Some examples of this class of tertiary amines useful in preparing a thickener system of the invention include, but are not limited to, behenamidopropyldimethylamine available as Incromine BB from Croda, Inc. of Parsippany, N.J.; tallowdimethylamine; dihydrogenated tallow methyl amine; stearyl diethanolamine; polyethoxylated tallow diethanolamine available as "EHOMEEN T" series from Akzo Chemicals Inc. of Chicago, Ill.
Class 2: Alkyl and Alkenyl Primary and Secondary Amines (Basic Compounds)
R4 --NH2 and R4 --NH --R5
wherein R4 and R5 are as defined above for tertiary amines (Class 1). Some examples of surfactants from these classes of amines useful in a thickener system of the invention include, but are not limited to, tallowamine available as "ARMEEN T" and ditallow amine available as "ARMEEN 2T", both of which are available from Akzo Chemicals Inc.
Classes 3 and 4: Acidic (M=H) or Anionic Surfactants
(R6)a L-c d !(M+b)e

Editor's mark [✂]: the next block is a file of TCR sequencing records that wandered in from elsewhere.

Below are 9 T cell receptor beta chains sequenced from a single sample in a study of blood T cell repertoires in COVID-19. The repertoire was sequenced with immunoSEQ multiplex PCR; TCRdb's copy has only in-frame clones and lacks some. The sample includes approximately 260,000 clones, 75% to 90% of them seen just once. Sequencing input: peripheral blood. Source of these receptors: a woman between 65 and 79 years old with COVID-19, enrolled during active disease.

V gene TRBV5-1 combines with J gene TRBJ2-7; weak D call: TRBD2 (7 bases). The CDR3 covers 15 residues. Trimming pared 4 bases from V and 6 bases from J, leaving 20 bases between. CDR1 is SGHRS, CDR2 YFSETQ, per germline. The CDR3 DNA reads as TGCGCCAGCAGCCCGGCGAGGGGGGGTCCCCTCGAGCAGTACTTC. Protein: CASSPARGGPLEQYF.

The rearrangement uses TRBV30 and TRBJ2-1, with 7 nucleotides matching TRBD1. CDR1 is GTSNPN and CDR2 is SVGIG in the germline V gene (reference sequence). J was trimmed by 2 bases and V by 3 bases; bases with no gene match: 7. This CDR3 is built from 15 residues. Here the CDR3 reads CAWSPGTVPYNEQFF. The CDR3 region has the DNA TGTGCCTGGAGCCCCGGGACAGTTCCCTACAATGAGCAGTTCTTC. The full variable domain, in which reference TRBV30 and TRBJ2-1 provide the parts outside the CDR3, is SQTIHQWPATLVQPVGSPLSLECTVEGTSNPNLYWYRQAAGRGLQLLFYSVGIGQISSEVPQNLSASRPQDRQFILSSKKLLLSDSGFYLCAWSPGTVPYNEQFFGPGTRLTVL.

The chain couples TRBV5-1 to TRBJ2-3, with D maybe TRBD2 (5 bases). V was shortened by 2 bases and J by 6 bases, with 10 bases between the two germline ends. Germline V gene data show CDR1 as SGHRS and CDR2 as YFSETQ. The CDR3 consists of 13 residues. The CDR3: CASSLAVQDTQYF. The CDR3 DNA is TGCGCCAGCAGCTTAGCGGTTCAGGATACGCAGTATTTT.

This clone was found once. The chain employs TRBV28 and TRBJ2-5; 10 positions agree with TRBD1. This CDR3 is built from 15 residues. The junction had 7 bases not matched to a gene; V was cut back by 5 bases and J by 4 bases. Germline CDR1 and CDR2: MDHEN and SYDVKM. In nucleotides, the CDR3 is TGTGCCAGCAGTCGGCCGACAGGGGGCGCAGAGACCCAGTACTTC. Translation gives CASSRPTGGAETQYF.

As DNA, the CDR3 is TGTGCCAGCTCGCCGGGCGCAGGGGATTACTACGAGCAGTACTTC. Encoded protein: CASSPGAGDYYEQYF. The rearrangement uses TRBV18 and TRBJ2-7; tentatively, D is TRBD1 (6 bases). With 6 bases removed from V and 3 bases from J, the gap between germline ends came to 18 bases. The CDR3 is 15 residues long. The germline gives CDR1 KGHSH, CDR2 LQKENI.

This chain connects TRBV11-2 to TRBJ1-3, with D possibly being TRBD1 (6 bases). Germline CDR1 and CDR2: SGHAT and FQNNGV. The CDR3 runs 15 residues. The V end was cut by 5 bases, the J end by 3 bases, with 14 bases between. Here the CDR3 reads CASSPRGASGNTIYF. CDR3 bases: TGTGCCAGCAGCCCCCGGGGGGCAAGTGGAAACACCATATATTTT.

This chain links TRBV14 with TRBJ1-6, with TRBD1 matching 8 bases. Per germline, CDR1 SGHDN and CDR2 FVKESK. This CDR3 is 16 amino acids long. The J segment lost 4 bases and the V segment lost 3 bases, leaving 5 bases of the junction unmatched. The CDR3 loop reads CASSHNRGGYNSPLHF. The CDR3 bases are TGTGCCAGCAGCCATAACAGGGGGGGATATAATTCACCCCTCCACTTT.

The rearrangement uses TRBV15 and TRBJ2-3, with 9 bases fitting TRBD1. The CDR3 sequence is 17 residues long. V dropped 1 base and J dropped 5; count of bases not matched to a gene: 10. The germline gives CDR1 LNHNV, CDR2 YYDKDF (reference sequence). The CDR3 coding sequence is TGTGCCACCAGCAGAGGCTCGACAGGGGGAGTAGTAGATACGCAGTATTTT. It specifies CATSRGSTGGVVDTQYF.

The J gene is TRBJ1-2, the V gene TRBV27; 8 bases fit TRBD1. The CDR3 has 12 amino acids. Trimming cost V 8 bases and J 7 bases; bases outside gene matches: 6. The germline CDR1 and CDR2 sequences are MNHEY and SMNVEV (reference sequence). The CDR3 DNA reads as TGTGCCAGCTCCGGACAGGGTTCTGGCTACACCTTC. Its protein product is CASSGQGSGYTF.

wherein R6 is an alkyl, alkenyl, or aralkyl group of at least 14 carbon atoms, preferably at least 16 carbon atoms, more preferably at least 18 carbon atoms, and most preferably at least 20 carbon atoms, optionally comprising oxygen, nitrogen, or sulfur atoms within or substituted upon the alkyl or alkenyl chain; or a polyethoxylated and/or polypropoxylated alkyl, alkenyl group, or aralkyl group, which alkyl, alkenyl, or aralkyl group comprises at least 14 carbon atoms, preferably at least 16 carbon atoms, more preferably at least 18 carbon atoms, and most preferably at least 20 carbon atoms, optionally comprising oxygen, nitrogen, or sulfur atoms within or substituted upon the alkyl, alkenyl, or aralkyl chain. When R6 is a polyethoxylated or polypropoxylated substituent or a copolymeric substituent of ethylene oxide and propylene oxide, these subunits are present in amounts of 1 to 100 moles, preferably 1 to 20 moles per mole of hydrophobe; L is sulfate (--OSO 2O-), sulfonate (--SO2 O-), phosphate ((--O)2 P(O)O- or --OP(O)(O-)2), or carboxylate (-CO2 -); M is hydrogen (H+), sodium (Na+), potassium (K+), lithium (Li+), ammonium (NH4 +), calcium (Ca+2), magnesium (Mg+2), or R"A+, wherein R" is hydrogen or an alkyl or cycloalkyl group of about 1 to 10 carbon atoms, and A+ is selected from the group of --N+ (R)3 (e.g., R"A+ can be N+ (CH3 R)4, HN+ (CH2 CH2 OH)3, H2 N+ (CH2 CH2 OH)2), or a heterocyclic --N+ B wherein B comprises 3 to 7 atoms selected from the group of carbon, nitrogen, sulfur and oxygen atoms which complete the nitrogen-containing heterocyclic ring and satisfy the valence on the nitrogen atom; and wherein R is the same as R" and may also be substituted in available positions with oxygen, nitrogen or sulfur atoms; "a" and "c" are independently 1 or 2; "b" and "d" are independently 1, 2 or 3; and "e" is equal to (c times d)/b.